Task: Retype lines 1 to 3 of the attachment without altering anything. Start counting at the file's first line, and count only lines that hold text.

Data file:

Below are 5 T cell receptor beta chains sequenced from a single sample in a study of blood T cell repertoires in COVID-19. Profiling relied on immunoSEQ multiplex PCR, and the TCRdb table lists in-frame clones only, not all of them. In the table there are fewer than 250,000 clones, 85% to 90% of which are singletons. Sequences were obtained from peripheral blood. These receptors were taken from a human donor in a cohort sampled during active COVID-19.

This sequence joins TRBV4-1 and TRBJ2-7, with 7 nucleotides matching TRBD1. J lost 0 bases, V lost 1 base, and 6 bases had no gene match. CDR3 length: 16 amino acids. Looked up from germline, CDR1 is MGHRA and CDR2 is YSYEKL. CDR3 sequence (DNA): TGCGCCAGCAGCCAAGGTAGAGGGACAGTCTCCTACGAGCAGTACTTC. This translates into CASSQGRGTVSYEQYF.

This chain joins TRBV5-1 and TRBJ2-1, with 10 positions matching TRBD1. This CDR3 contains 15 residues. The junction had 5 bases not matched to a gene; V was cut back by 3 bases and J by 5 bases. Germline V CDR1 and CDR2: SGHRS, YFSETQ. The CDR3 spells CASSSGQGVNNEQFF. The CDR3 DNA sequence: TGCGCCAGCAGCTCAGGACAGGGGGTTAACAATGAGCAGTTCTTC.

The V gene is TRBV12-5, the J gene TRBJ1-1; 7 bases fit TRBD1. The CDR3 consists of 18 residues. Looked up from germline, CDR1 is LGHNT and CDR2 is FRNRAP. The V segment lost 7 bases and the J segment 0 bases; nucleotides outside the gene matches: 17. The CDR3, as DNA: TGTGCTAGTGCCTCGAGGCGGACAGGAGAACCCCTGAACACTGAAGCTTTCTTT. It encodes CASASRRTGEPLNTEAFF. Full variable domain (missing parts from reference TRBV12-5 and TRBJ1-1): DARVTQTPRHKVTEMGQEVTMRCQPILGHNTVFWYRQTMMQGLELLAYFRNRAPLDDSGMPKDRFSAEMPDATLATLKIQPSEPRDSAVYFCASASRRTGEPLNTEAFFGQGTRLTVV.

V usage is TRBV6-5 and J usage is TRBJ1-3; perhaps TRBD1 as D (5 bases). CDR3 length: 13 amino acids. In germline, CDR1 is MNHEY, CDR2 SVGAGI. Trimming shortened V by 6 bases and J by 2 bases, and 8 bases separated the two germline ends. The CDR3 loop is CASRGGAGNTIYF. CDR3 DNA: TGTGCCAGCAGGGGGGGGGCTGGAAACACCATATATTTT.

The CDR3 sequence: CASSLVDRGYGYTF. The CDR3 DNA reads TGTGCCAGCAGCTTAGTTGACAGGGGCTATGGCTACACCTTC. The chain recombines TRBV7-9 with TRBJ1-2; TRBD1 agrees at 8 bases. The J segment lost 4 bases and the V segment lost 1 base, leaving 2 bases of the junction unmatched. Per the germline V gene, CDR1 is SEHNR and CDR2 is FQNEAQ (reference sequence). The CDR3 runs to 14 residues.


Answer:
Below are 5 T cell receptor beta chains sequenced from a single sample in a study of blood T cell repertoires in COVID-19. Profiling relied on immunoSEQ multiplex PCR, and the TCRdb table lists in-frame clones only, not all of them. In the table there are fewer than 250,000 clones, 85% to 90% of which are singletons. Sequences were obtained from peripheral blood. These receptors were taken from a human donor in a cohort sampled during active COVID-19.

This sequence joins TRBV4-1 and TRBJ2-7, with 7 nucleotides matching TRBD1. J lost 0 bases, V lost 1 base, and 6 bases had no gene match. CDR3 length: 16 amino acids. Looked up from germline, CDR1 is MGHRA and CDR2 is YSYEKL. CDR3 sequence (DNA): TGCGCCAGCAGCCAAGGTAGAGGGACAGTCTCCTACGAGCAGTACTTC. This translates into CASSQGRGTVSYEQYF.

This chain joins TRBV5-1 and TRBJ2-1, with 10 positions matching TRBD1. This CDR3 contains 15 residues. The junction had 5 bases not matched to a gene; V was cut back by 3 bases and J by 5 bases. Germline V CDR1 and CDR2: SGHRS, YFSETQ. The CDR3 spells CASSSGQGVNNEQFF. The CDR3 DNA sequence: TGCGCCAGCAGCTCAGGACAGGGGGTTAACAATGAGCAGTTCTTC.